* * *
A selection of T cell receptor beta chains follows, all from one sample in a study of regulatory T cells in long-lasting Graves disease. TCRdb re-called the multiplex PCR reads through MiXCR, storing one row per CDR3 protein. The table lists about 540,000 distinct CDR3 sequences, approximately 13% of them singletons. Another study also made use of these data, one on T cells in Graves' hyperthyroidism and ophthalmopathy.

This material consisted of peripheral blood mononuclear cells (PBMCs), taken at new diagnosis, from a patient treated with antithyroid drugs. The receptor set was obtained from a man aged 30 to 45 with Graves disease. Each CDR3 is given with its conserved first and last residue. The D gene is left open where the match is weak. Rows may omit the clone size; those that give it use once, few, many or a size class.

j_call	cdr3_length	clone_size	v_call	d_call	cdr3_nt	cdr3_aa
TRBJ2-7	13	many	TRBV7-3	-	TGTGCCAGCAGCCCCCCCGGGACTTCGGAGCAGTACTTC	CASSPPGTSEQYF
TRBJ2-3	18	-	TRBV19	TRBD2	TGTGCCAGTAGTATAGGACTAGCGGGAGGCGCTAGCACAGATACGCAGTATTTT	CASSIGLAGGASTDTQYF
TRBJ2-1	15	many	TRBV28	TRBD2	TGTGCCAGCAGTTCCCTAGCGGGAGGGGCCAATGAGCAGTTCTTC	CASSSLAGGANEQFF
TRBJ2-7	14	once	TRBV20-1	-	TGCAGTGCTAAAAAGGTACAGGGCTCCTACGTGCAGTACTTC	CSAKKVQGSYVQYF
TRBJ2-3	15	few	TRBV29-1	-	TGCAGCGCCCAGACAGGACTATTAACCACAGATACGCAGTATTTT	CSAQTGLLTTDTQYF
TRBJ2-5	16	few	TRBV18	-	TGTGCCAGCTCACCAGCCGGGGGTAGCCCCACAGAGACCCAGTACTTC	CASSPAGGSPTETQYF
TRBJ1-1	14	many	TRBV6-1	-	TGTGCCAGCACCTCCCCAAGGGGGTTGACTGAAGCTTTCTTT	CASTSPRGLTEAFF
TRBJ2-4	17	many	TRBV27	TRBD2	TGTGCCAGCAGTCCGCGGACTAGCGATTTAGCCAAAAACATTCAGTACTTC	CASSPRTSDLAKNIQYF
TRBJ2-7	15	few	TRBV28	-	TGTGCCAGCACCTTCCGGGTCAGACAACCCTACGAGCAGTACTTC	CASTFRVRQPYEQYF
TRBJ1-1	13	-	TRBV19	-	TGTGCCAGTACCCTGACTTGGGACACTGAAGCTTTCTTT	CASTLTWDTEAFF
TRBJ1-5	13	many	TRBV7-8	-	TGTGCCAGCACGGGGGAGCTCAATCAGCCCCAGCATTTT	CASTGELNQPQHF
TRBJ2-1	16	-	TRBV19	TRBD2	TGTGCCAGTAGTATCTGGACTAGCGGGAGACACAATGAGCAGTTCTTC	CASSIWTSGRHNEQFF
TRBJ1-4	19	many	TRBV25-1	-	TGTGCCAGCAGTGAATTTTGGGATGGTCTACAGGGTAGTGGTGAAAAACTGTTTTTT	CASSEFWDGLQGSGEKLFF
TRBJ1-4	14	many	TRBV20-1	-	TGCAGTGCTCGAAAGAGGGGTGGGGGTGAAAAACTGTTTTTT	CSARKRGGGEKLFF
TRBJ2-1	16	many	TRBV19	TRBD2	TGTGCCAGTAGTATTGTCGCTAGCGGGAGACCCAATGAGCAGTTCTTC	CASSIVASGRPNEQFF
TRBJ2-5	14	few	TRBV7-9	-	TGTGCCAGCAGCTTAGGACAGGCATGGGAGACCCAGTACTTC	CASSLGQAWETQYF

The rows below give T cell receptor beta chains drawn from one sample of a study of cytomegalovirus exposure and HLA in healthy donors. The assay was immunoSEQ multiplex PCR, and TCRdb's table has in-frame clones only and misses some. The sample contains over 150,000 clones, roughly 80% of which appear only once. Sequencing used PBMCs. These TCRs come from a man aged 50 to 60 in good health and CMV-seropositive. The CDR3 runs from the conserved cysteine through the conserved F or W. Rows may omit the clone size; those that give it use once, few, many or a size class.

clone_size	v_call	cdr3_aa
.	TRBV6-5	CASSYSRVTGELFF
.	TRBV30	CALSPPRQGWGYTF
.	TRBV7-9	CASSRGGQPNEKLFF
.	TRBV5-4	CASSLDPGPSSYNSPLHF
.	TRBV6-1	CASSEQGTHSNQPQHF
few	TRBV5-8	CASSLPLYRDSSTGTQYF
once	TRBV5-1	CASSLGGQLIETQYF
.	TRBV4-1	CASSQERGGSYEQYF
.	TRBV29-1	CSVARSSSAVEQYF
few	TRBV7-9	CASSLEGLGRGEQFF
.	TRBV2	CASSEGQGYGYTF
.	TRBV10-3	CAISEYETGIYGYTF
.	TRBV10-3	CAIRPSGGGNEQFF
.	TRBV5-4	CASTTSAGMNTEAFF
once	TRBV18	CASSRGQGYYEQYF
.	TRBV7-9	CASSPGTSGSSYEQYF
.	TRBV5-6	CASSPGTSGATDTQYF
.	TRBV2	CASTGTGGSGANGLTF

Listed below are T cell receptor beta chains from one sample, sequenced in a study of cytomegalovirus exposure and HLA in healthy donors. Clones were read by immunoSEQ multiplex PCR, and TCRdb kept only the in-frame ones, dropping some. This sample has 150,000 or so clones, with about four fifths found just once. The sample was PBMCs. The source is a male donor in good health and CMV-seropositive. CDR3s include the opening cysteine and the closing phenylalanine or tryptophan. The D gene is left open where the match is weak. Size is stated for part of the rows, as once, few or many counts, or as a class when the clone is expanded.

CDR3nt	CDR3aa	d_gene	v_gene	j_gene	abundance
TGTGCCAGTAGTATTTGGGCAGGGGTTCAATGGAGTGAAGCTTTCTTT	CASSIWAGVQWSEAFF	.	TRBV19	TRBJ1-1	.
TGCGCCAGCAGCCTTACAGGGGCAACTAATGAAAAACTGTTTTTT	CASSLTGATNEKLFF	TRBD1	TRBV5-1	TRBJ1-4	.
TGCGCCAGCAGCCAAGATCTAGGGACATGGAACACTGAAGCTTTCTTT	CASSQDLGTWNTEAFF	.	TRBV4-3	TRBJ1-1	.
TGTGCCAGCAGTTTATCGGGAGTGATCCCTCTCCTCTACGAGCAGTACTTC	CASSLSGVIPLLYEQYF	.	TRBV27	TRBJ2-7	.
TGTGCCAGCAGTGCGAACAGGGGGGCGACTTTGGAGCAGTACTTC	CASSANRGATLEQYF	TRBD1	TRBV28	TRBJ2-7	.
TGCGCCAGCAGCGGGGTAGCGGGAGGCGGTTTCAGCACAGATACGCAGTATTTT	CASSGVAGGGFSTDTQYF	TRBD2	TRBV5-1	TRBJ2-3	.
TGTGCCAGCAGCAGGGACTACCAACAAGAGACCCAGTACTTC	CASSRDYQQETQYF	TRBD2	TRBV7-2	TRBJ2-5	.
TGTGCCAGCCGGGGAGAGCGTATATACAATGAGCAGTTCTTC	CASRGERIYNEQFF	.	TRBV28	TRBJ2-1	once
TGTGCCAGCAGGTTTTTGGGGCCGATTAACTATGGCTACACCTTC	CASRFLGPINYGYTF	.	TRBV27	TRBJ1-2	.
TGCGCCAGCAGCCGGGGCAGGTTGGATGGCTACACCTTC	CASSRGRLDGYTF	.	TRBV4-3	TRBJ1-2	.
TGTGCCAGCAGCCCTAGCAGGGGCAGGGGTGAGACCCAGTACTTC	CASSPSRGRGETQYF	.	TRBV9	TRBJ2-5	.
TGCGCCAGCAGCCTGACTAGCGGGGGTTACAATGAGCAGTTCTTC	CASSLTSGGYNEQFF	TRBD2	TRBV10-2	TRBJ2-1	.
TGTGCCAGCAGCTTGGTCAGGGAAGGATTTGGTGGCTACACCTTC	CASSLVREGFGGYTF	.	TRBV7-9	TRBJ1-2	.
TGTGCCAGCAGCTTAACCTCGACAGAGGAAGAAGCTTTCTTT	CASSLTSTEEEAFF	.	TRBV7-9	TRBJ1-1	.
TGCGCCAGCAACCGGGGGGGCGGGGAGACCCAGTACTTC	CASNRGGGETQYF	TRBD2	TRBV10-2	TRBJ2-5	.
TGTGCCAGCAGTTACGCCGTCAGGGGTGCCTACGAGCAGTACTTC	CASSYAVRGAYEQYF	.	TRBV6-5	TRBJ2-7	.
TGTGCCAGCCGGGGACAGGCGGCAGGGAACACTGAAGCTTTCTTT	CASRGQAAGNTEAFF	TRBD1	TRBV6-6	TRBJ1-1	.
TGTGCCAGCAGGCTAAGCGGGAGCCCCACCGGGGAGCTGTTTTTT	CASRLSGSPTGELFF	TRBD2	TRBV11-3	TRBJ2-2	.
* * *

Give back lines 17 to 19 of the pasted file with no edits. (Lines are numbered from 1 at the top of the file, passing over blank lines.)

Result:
TRBJ1-4	14	many	TRBV20-1	-	TGCAGTGCTCGAAAGAGGGGTGGGGGTGAAAAACTGTTTTTT	CSARKRGGGEKLFF
TRBJ2-1	16	many	TRBV19	TRBD2	TGTGCCAGTAGTATTGTCGCTAGCGGGAGACCCAATGAGCAGTTCTTC	CASSIVASGRPNEQFF
TRBJ2-5	14	few	TRBV7-9	-	TGTGCCAGCAGCTTAGGACAGGCATGGGAGACCCAGTACTTC	CASSLGQAWETQYF